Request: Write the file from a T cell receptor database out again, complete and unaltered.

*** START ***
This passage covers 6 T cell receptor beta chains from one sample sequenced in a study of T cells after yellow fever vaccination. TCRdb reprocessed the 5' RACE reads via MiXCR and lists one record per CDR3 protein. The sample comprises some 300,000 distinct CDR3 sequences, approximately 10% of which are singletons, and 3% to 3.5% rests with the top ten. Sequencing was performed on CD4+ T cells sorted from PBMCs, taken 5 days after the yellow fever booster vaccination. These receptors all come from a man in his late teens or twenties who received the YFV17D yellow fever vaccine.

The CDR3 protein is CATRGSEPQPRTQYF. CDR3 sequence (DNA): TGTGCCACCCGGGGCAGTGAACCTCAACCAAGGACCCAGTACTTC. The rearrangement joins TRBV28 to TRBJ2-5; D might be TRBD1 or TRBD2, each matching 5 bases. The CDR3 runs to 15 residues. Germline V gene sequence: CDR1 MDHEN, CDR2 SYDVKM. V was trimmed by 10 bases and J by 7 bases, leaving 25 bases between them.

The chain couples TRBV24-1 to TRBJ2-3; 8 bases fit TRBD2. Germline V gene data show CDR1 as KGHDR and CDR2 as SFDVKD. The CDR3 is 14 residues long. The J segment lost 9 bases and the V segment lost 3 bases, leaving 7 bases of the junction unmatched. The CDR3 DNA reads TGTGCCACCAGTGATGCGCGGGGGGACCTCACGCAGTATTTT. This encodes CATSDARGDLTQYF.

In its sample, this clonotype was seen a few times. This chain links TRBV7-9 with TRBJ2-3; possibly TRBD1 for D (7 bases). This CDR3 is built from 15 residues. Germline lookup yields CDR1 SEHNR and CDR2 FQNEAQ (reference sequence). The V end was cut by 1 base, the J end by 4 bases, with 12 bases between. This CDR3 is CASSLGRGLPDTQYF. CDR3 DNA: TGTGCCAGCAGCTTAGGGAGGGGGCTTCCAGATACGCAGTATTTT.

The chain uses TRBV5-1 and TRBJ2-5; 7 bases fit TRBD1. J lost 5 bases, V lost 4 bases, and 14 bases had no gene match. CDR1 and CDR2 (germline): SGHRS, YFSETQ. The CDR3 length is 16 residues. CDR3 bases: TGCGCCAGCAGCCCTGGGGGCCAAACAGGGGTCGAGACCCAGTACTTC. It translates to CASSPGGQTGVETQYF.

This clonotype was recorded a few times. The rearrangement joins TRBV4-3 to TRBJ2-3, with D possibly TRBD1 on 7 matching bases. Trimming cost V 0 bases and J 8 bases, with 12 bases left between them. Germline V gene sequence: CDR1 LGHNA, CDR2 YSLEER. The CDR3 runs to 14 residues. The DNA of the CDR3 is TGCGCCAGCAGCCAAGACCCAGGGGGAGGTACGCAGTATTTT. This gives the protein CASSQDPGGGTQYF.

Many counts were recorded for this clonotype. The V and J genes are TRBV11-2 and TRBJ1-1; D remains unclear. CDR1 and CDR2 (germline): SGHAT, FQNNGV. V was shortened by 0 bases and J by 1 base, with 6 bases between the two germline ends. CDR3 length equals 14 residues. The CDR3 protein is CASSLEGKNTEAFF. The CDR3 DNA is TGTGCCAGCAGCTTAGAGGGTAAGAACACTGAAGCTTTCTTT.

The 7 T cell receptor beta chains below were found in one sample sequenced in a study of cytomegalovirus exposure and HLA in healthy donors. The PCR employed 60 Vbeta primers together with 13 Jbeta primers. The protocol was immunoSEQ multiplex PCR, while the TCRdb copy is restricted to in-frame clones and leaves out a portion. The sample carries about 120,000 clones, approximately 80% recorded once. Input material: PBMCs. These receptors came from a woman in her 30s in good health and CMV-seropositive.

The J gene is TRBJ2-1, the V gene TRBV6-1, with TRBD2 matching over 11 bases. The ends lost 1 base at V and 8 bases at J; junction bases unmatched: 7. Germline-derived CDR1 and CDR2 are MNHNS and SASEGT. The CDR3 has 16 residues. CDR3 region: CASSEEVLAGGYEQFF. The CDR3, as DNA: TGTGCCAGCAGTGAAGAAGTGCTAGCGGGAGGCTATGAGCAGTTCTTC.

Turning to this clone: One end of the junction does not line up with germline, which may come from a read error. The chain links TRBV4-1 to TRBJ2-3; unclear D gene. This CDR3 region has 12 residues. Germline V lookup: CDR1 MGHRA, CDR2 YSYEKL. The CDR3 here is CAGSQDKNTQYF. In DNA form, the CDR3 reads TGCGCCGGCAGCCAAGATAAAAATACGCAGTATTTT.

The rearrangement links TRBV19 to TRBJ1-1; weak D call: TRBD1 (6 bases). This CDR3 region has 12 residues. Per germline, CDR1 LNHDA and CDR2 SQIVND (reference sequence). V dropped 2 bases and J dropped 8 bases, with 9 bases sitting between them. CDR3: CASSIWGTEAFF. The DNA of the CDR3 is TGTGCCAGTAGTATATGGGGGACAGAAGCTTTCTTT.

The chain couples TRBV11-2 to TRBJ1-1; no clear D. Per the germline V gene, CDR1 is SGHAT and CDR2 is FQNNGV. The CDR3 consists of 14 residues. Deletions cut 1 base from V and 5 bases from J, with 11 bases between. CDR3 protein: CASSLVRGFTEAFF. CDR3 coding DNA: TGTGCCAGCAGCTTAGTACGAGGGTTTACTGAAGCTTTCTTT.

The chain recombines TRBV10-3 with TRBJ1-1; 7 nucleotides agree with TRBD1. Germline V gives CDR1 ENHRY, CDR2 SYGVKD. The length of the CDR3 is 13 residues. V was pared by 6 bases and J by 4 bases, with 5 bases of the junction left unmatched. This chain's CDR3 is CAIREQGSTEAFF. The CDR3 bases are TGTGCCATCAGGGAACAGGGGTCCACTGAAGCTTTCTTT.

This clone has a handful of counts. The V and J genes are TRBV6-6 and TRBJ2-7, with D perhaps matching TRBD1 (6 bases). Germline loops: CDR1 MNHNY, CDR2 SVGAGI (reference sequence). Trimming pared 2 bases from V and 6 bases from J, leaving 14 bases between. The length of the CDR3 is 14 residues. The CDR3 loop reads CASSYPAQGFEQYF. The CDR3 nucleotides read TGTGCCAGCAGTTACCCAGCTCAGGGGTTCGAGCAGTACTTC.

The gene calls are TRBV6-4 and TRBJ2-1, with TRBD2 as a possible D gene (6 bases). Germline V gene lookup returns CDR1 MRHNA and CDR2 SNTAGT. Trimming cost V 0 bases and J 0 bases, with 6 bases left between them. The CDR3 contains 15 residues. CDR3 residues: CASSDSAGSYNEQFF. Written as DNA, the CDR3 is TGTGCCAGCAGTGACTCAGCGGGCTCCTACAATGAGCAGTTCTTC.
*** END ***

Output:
This passage covers 6 T cell receptor beta chains from one sample sequenced in a study of T cells after yellow fever vaccination. TCRdb reprocessed the 5' RACE reads via MiXCR and lists one record per CDR3 protein. The sample comprises some 300,000 distinct CDR3 sequences, approximately 10% of which are singletons, and 3% to 3.5% rests with the top ten. Sequencing was performed on CD4+ T cells sorted from PBMCs, taken 5 days after the yellow fever booster vaccination. These receptors all come from a man in his late teens or twenties who received the YFV17D yellow fever vaccine.

The CDR3 protein is CATRGSEPQPRTQYF. CDR3 sequence (DNA): TGTGCCACCCGGGGCAGTGAACCTCAACCAAGGACCCAGTACTTC. The rearrangement joins TRBV28 to TRBJ2-5; D might be TRBD1 or TRBD2, each matching 5 bases. The CDR3 runs to 15 residues. Germline V gene sequence: CDR1 MDHEN, CDR2 SYDVKM. V was trimmed by 10 bases and J by 7 bases, leaving 25 bases between them.

The chain couples TRBV24-1 to TRBJ2-3; 8 bases fit TRBD2. Germline V gene data show CDR1 as KGHDR and CDR2 as SFDVKD. The CDR3 is 14 residues long. The J segment lost 9 bases and the V segment lost 3 bases, leaving 7 bases of the junction unmatched. The CDR3 DNA reads TGTGCCACCAGTGATGCGCGGGGGGACCTCACGCAGTATTTT. This encodes CATSDARGDLTQYF.

In its sample, this clonotype was seen a few times. This chain links TRBV7-9 with TRBJ2-3; possibly TRBD1 for D (7 bases). This CDR3 is built from 15 residues. Germline lookup yields CDR1 SEHNR and CDR2 FQNEAQ (reference sequence). The V end was cut by 1 base, the J end by 4 bases, with 12 bases between. This CDR3 is CASSLGRGLPDTQYF. CDR3 DNA: TGTGCCAGCAGCTTAGGGAGGGGGCTTCCAGATACGCAGTATTTT.

The chain uses TRBV5-1 and TRBJ2-5; 7 bases fit TRBD1. J lost 5 bases, V lost 4 bases, and 14 bases had no gene match. CDR1 and CDR2 (germline): SGHRS, YFSETQ. The CDR3 length is 16 residues. CDR3 bases: TGCGCCAGCAGCCCTGGGGGCCAAACAGGGGTCGAGACCCAGTACTTC. It translates to CASSPGGQTGVETQYF.

This clonotype was recorded a few times. The rearrangement joins TRBV4-3 to TRBJ2-3, with D possibly TRBD1 on 7 matching bases. Trimming cost V 0 bases and J 8 bases, with 12 bases left between them. Germline V gene sequence: CDR1 LGHNA, CDR2 YSLEER. The CDR3 runs to 14 residues. The DNA of the CDR3 is TGCGCCAGCAGCCAAGACCCAGGGGGAGGTACGCAGTATTTT. This gives the protein CASSQDPGGGTQYF.

Many counts were recorded for this clonotype. The V and J genes are TRBV11-2 and TRBJ1-1; D remains unclear. CDR1 and CDR2 (germline): SGHAT, FQNNGV. V was shortened by 0 bases and J by 1 base, with 6 bases between the two germline ends. CDR3 length equals 14 residues. The CDR3 protein is CASSLEGKNTEAFF. The CDR3 DNA is TGTGCCAGCAGCTTAGAGGGTAAGAACACTGAAGCTTTCTTT.

The 7 T cell receptor beta chains below were found in one sample sequenced in a study of cytomegalovirus exposure and HLA in healthy donors. The PCR employed 60 Vbeta primers together with 13 Jbeta primers. The protocol was immunoSEQ multiplex PCR, while the TCRdb copy is restricted to in-frame clones and leaves out a portion. The sample carries about 120,000 clones, approximately 80% recorded once. Input material: PBMCs. These receptors came from a woman in her 30s in good health and CMV-seropositive.

The J gene is TRBJ2-1, the V gene TRBV6-1, with TRBD2 matching over 11 bases. The ends lost 1 base at V and 8 bases at J; junction bases unmatched: 7. Germline-derived CDR1 and CDR2 are MNHNS and SASEGT. The CDR3 has 16 residues. CDR3 region: CASSEEVLAGGYEQFF. The CDR3, as DNA: TGTGCCAGCAGTGAAGAAGTGCTAGCGGGAGGCTATGAGCAGTTCTTC.

Turning to this clone: One end of the junction does not line up with germline, which may come from a read error. The chain links TRBV4-1 to TRBJ2-3; unclear D gene. This CDR3 region has 12 residues. Germline V lookup: CDR1 MGHRA, CDR2 YSYEKL. The CDR3 here is CAGSQDKNTQYF. In DNA form, the CDR3 reads TGCGCCGGCAGCCAAGATAAAAATACGCAGTATTTT.

The rearrangement links TRBV19 to TRBJ1-1; weak D call: TRBD1 (6 bases). This CDR3 region has 12 residues. Per germline, CDR1 LNHDA and CDR2 SQIVND (reference sequence). V dropped 2 bases and J dropped 8 bases, with 9 bases sitting between them. CDR3: CASSIWGTEAFF. The DNA of the CDR3 is TGTGCCAGTAGTATATGGGGGACAGAAGCTTTCTTT.

The chain couples TRBV11-2 to TRBJ1-1; no clear D. Per the germline V gene, CDR1 is SGHAT and CDR2 is FQNNGV. The CDR3 consists of 14 residues. Deletions cut 1 base from V and 5 bases from J, with 11 bases between. CDR3 protein: CASSLVRGFTEAFF. CDR3 coding DNA: TGTGCCAGCAGCTTAGTACGAGGGTTTACTGAAGCTTTCTTT.

The chain recombines TRBV10-3 with TRBJ1-1; 7 nucleotides agree with TRBD1. Germline V gives CDR1 ENHRY, CDR2 SYGVKD. The length of the CDR3 is 13 residues. V was pared by 6 bases and J by 4 bases, with 5 bases of the junction left unmatched. This chain's CDR3 is CAIREQGSTEAFF. The CDR3 bases are TGTGCCATCAGGGAACAGGGGTCCACTGAAGCTTTCTTT.

This clone has a handful of counts. The V and J genes are TRBV6-6 and TRBJ2-7, with D perhaps matching TRBD1 (6 bases). Germline loops: CDR1 MNHNY, CDR2 SVGAGI (reference sequence). Trimming pared 2 bases from V and 6 bases from J, leaving 14 bases between. The length of the CDR3 is 14 residues. The CDR3 loop reads CASSYPAQGFEQYF. The CDR3 nucleotides read TGTGCCAGCAGTTACCCAGCTCAGGGGTTCGAGCAGTACTTC.

The gene calls are TRBV6-4 and TRBJ2-1, with TRBD2 as a possible D gene (6 bases). Germline V gene lookup returns CDR1 MRHNA and CDR2 SNTAGT. Trimming cost V 0 bases and J 0 bases, with 6 bases left between them. The CDR3 contains 15 residues. CDR3 residues: CASSDSAGSYNEQFF. Written as DNA, the CDR3 is TGTGCCAGCAGTGACTCAGCGGGCTCCTACAATGAGCAGTTCTTC.